When working with others, the SA would want to encourage

  • Openness of ideas and freedom of expression
  • An anti sectarian, co-operative and positive way of working
  • Building a structure that was democratic and inclusive; prevented domination by any one group; encouraged affiliation and automatic representation for all supportive political organisations, and representation for independents

The SA sees no barriers to working with others as long as there is a willingness to co-operate along these principles


The SA called the Left Unity meeting on July 5, and would fully support this Left Unity initiative becoming a sort of Left Liaison Committee to have dialogue on the unity process as it unfolds


There have now been five meetings of what has now become to be called the Left Unity Liaison Committee (LULC) - reports from these five meetings can be found under the heading ‘Left Unity’ above. All the main socialist and green socialist organisations have attended, and in total 15 left groups have sent representatives to discuss and promote left unity. These are the Socialist Party, Respect, the Labour Representation Committee, the Campaign for a New Workers Party, CPGB, Workers Power, the Democratic Labour Party, Workers Liberty, the Communist Party (CPB), RDG, Socialist alliance, Green Left, Alliance for Green Socialism, the United Socialist Party, Left Alternative. At long last, the left is talking to each other again.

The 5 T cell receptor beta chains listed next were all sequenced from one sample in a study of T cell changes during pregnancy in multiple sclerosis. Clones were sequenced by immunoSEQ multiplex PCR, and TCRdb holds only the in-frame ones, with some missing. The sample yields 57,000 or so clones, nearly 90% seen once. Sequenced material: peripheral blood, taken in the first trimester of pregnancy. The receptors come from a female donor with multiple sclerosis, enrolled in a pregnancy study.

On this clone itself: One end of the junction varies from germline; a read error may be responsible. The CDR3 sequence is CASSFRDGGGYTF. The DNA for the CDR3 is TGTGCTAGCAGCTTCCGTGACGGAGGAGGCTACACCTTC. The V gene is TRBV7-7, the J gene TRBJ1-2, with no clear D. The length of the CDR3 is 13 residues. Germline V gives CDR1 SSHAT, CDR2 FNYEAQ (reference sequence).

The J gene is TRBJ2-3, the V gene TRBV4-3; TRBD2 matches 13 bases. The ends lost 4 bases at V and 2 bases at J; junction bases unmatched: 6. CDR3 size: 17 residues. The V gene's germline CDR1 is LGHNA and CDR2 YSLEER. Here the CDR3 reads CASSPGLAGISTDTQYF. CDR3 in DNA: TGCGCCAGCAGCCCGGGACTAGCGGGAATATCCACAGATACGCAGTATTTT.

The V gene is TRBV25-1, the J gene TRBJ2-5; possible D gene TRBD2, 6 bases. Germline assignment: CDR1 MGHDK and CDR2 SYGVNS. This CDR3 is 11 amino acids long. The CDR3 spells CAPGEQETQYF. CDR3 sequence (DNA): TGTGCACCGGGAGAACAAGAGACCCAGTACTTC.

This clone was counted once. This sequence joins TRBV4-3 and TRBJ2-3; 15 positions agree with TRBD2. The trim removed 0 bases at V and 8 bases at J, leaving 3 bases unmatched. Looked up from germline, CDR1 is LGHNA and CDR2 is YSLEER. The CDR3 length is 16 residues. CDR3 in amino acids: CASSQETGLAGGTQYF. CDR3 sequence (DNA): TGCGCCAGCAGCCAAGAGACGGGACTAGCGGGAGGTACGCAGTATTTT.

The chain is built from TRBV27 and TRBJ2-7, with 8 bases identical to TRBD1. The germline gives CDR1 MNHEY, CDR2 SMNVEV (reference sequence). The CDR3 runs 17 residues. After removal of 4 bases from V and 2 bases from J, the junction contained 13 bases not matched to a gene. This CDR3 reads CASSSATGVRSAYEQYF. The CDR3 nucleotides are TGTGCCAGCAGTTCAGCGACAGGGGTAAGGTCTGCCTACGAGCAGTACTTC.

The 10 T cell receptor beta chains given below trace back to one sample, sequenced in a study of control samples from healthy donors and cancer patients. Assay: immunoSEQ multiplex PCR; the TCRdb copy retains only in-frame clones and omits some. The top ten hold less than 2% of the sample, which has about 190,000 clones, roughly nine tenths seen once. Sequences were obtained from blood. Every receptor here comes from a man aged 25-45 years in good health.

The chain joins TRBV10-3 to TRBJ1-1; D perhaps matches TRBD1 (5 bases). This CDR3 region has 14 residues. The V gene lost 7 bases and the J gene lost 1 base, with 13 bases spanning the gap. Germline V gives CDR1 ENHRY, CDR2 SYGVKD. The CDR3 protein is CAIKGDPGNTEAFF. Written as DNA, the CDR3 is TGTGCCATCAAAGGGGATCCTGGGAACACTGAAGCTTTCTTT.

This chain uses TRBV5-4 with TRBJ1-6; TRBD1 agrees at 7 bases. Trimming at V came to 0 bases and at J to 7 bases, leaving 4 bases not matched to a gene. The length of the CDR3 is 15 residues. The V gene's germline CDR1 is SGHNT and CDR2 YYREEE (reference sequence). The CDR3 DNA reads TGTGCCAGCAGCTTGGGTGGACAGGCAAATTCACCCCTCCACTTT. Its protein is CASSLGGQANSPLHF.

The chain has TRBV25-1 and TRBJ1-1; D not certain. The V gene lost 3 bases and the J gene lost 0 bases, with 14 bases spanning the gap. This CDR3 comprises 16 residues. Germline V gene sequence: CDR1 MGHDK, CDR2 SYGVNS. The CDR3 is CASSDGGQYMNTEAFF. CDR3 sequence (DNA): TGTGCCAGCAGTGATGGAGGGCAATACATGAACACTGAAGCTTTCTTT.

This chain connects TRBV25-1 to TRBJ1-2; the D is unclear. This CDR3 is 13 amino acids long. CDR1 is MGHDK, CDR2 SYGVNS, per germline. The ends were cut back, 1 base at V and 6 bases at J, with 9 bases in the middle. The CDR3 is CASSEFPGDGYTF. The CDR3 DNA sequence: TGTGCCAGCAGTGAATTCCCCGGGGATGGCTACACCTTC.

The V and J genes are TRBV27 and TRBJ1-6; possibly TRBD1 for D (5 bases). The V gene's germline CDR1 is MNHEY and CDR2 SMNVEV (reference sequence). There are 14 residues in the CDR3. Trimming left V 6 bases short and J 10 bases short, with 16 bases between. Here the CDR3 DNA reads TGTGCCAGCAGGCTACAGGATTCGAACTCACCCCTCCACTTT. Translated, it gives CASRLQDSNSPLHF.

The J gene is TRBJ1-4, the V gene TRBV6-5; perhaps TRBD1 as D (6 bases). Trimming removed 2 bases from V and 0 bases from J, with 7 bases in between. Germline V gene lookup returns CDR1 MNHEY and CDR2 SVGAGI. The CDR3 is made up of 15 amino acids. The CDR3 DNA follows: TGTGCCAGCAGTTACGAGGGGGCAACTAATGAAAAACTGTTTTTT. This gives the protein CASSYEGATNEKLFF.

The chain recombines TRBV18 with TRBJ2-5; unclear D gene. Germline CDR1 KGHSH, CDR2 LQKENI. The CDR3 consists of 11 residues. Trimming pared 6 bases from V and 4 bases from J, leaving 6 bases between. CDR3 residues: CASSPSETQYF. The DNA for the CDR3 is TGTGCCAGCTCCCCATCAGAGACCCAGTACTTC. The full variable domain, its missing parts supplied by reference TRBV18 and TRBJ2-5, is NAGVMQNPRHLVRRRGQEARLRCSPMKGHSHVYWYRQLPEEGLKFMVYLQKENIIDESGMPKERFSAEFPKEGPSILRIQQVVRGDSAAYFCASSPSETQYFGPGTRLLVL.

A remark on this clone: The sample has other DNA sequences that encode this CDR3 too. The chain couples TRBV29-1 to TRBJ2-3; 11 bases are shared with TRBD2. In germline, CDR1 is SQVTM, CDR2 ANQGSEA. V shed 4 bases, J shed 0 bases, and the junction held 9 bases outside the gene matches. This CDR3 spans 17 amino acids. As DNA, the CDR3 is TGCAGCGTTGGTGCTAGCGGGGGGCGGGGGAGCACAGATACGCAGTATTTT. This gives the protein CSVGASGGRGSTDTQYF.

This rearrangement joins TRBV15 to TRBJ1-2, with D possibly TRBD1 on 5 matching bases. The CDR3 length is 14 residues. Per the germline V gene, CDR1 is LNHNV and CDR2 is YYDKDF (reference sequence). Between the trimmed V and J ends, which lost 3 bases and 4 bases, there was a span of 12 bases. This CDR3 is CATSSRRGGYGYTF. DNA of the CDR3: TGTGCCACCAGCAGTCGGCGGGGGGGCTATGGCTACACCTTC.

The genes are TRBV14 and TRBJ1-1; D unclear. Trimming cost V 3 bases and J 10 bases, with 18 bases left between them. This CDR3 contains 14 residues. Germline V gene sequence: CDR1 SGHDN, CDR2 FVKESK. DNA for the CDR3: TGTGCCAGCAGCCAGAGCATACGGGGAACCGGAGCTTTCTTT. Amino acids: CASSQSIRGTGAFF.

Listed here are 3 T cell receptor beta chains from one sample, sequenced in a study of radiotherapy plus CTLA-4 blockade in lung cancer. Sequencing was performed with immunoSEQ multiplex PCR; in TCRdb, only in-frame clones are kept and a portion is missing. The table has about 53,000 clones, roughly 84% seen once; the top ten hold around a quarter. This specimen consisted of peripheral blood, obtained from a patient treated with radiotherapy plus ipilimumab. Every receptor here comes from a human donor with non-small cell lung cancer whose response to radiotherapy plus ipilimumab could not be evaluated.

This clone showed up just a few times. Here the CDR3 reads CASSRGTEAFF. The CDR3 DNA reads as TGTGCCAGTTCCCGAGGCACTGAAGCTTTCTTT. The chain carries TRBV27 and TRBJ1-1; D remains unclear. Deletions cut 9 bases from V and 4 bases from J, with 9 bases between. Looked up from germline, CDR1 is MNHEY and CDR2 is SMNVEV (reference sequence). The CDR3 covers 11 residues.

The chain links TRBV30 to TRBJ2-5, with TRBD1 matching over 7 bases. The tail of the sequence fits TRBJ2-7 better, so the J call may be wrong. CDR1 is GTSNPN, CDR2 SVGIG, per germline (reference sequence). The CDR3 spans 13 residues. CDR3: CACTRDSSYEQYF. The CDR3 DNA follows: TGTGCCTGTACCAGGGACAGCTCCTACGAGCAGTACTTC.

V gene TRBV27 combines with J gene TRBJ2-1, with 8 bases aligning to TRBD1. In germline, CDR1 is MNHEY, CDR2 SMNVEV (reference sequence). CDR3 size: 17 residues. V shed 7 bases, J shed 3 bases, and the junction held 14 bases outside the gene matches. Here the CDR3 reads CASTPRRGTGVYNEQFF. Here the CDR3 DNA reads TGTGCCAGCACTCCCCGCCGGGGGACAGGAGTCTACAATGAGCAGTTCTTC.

At the 2008 SA AGM, it was agreed that we promote One Party for the Left based solidly within the working class - with the intention that such a party would have support from trade unions, tenants groups, women, youth, black groups, anti-war protesters and environmentalist - within the Left Unity Liaison Committee, the CNWP and the socialist movement generally. It was for this reason that we agreed to support the RMT initiated slate for the European Elections in June 2009, ‘No2EU-yestoDemocracy’ (see link above). SA National Secretary Pete McLaren was a candidate in the West Midlands, where Dave Nellist headed the list, and one past member, and a present one, stood in London and Yorkshire respectively. A number of SA members actively supported the campaign. We now hope that post No2EU developments will lead, at the very least, to a unified left list of candidates for the General election. It is SA policy to engage in any post No2EU Left developments which broadly fit within our agreed policies as in our Constitution. We are hopeful a new Left Party will emerge from such developments, and we will work within the LULC and CNWP to win others to that position.

Branches, affiliates and supporters

Alliance for Green Socialism

Bedfordshire SA



Coventry & Warwickshire SA


London and South-East SA

Merseyside SA


Revolutionary Democratic Group

Rugby Red-Green Alliance

Southampton SA

Walsall Democratic Labour Party